New Jersey residents may be surprised to learn that nurses are often injured while at work. The human body becomes less able to cope with trauma as it ages, and more than half of the nurses in America are 50 or older. Nurses often suffer back and shoulder injuries caused by the physical nature of their work as well. According to a report published on Sept. 13 by Aon Global Risk Consulting, less than four out of 10 health care facilities have policies in place that transition older nurses to less strenuous duties.
In addition to strains and sprains, which are often caused by moving overweight patients, nurses are often the victims of workplace violence. An overwhelming 91 percent of the nurses who responded to the Aon survey said that they had encountered some sort of violence at work. However, Aon points out in their report that 81 percent of medical facilities have some sort of workplace violence prevention policy in place. Aon used data collected from 1,600 medical facilities to compile their study.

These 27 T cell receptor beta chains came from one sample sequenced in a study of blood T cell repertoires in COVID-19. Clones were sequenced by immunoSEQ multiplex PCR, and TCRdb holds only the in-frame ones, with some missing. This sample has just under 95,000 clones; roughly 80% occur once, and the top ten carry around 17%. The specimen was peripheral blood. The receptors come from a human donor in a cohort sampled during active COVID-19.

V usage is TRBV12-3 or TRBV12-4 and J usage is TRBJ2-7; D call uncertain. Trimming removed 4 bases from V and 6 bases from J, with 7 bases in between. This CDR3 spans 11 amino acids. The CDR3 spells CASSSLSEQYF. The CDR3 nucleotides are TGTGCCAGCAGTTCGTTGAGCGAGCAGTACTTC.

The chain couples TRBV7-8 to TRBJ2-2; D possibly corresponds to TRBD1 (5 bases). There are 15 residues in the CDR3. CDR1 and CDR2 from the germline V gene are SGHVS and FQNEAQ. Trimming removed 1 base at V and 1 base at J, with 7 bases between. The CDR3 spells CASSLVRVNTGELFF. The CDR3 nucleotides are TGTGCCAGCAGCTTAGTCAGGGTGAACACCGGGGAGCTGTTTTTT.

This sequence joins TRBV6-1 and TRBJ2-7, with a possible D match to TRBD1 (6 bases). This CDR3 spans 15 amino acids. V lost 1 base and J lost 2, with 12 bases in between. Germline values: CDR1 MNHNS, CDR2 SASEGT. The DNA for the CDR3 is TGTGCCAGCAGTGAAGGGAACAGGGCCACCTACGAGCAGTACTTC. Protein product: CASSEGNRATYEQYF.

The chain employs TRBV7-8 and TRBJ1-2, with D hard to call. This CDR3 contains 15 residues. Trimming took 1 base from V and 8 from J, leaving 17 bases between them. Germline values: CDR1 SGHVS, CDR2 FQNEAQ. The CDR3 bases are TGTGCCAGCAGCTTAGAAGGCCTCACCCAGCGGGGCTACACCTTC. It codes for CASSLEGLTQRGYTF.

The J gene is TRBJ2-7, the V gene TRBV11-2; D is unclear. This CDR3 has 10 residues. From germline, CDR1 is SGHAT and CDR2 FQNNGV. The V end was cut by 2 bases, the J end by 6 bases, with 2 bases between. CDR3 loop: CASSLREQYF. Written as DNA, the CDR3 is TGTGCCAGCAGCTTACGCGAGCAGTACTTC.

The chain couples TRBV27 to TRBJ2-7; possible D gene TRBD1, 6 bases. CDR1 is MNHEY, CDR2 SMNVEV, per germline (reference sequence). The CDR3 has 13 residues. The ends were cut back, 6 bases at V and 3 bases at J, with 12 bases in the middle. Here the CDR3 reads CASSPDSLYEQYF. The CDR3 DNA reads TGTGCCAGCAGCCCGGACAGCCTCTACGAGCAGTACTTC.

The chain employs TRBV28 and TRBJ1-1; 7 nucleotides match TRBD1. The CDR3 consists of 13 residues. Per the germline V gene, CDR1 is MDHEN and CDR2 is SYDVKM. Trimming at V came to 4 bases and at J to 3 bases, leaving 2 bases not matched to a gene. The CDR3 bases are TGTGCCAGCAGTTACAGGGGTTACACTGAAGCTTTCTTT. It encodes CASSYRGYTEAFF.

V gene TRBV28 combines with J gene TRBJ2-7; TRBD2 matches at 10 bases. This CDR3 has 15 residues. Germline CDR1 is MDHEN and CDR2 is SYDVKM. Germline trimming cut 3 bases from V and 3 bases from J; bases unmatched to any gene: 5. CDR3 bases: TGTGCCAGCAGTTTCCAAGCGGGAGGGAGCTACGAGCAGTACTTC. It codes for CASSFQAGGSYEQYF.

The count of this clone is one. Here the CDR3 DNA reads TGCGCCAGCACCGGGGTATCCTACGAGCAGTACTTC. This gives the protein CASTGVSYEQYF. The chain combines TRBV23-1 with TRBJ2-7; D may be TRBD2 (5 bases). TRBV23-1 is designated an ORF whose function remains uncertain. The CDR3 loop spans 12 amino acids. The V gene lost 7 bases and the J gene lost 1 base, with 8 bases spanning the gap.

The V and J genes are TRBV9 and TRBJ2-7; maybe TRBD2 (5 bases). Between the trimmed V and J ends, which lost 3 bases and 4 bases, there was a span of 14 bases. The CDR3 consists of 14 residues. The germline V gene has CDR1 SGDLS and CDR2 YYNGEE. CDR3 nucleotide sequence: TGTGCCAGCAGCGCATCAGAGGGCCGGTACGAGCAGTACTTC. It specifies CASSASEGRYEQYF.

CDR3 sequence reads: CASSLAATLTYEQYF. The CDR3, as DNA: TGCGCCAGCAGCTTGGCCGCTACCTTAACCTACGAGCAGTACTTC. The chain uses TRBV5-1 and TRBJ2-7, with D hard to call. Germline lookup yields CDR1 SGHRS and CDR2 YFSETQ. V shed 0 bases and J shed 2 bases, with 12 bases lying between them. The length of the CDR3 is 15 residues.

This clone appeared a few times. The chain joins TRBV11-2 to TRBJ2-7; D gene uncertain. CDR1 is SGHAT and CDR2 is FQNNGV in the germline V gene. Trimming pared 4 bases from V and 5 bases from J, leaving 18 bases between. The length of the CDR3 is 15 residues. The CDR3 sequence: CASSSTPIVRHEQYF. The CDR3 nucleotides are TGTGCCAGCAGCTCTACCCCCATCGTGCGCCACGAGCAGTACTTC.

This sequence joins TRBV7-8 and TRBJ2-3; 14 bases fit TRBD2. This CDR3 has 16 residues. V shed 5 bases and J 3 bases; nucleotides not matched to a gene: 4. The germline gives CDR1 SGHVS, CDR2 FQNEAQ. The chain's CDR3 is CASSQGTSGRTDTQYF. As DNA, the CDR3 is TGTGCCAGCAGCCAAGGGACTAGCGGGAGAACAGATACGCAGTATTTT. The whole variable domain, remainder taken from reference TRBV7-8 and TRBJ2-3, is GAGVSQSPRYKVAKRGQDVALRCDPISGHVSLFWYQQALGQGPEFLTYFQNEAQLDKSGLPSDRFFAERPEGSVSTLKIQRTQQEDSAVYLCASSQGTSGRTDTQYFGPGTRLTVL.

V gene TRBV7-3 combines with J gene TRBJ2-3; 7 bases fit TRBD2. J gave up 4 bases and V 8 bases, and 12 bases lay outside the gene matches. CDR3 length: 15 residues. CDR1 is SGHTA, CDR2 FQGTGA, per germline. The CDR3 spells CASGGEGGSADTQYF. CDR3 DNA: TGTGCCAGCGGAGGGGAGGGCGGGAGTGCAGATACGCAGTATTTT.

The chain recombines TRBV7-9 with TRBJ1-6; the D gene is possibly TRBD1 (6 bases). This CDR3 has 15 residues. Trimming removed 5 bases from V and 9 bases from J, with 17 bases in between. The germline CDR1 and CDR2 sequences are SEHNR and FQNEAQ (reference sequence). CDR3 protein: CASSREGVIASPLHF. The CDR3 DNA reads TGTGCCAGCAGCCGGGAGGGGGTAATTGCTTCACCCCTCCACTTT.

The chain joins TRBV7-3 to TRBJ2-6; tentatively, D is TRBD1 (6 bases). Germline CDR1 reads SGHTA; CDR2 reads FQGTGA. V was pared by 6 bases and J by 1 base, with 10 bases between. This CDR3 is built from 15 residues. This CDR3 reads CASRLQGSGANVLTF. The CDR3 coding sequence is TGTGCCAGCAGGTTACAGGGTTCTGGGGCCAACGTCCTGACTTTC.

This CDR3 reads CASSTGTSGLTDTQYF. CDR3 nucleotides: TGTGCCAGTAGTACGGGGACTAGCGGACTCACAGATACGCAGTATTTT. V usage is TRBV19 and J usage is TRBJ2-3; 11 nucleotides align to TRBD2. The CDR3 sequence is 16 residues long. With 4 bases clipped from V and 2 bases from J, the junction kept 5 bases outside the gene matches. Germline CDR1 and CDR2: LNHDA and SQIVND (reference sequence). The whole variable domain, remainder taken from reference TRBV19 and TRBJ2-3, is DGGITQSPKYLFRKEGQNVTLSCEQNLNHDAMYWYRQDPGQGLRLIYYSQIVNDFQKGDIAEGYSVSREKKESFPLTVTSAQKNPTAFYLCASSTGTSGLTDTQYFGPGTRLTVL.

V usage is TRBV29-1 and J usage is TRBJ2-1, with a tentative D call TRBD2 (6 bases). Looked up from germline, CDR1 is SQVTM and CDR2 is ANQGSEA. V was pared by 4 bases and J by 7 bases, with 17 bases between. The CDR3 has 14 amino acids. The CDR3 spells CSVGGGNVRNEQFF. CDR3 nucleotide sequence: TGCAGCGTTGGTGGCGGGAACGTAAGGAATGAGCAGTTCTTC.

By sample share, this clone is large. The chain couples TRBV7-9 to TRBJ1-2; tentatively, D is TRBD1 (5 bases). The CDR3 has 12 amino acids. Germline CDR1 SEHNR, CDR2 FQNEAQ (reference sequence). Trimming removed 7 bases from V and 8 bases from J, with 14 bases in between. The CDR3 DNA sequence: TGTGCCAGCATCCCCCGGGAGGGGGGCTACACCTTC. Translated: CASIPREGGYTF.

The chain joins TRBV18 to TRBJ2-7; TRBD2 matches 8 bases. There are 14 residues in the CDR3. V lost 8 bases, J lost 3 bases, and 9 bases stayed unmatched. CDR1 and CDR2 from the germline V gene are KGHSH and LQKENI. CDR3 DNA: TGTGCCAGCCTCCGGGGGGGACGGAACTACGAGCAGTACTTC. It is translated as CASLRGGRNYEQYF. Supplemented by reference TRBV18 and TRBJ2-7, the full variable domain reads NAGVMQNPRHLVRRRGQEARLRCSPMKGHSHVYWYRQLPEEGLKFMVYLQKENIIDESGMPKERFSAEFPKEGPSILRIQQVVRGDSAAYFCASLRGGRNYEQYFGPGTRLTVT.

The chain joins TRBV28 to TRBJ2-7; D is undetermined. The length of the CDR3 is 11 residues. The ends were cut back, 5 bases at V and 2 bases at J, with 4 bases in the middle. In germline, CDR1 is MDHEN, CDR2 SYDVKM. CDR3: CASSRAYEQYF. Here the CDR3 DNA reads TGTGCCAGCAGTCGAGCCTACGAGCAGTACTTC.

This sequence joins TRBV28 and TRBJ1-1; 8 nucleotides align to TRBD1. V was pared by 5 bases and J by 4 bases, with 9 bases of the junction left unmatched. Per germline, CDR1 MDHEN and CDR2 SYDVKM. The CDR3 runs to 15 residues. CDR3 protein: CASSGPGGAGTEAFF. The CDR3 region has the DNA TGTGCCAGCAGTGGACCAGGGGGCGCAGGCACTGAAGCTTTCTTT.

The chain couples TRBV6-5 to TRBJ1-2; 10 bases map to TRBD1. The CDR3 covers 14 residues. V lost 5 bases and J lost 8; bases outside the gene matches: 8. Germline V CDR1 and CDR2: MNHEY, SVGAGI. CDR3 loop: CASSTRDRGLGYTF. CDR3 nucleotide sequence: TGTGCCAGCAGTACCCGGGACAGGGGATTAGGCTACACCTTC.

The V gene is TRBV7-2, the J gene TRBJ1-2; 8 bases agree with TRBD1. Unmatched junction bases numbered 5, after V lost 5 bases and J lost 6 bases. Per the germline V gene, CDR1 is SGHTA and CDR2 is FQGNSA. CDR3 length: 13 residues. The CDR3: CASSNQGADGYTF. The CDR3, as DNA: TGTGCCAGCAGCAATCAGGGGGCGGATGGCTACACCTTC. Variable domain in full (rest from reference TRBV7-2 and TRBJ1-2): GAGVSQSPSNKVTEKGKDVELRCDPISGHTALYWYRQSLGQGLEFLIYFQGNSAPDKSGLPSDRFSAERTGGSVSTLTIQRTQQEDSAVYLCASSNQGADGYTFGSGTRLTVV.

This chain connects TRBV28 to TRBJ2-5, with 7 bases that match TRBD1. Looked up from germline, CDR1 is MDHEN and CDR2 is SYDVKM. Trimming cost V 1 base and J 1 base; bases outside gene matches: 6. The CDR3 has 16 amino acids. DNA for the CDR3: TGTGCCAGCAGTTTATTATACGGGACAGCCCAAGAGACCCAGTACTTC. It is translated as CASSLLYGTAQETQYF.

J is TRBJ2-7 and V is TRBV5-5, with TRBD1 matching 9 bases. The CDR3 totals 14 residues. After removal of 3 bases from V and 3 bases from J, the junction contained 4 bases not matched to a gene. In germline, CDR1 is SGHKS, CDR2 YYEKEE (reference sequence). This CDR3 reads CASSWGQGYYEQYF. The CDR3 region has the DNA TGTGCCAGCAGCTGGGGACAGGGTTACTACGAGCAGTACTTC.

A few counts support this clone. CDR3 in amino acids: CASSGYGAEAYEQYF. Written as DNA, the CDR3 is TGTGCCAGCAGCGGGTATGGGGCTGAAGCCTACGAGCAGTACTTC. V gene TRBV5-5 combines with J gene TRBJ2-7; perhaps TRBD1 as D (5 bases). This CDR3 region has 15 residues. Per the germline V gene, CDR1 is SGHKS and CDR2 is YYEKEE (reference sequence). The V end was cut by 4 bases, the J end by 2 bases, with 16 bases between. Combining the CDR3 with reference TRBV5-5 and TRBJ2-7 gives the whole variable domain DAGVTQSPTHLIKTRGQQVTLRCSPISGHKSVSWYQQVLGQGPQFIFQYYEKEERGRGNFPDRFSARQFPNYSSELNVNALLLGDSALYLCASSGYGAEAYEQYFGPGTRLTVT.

The report concluded that the severity of workers' compensation claims in the health care sector is increasing each year by about 2 percent while the number of claims is actually falling slightly. Aon expects these costs to continue to inch upward in the years ahead as the health care workforce continues to age.
Even seemingly minor workplace injuries can lead to long layoffs and significant financial hardship for workers with strenuous jobs. Workers' compensation programs provide assistance to injured workers until they are able to rejoin the workforce; however, the application process can be difficult to navigate. Attorneys with experience in workers' compensation claims may help injured employees apply for benefits and fight contested claims.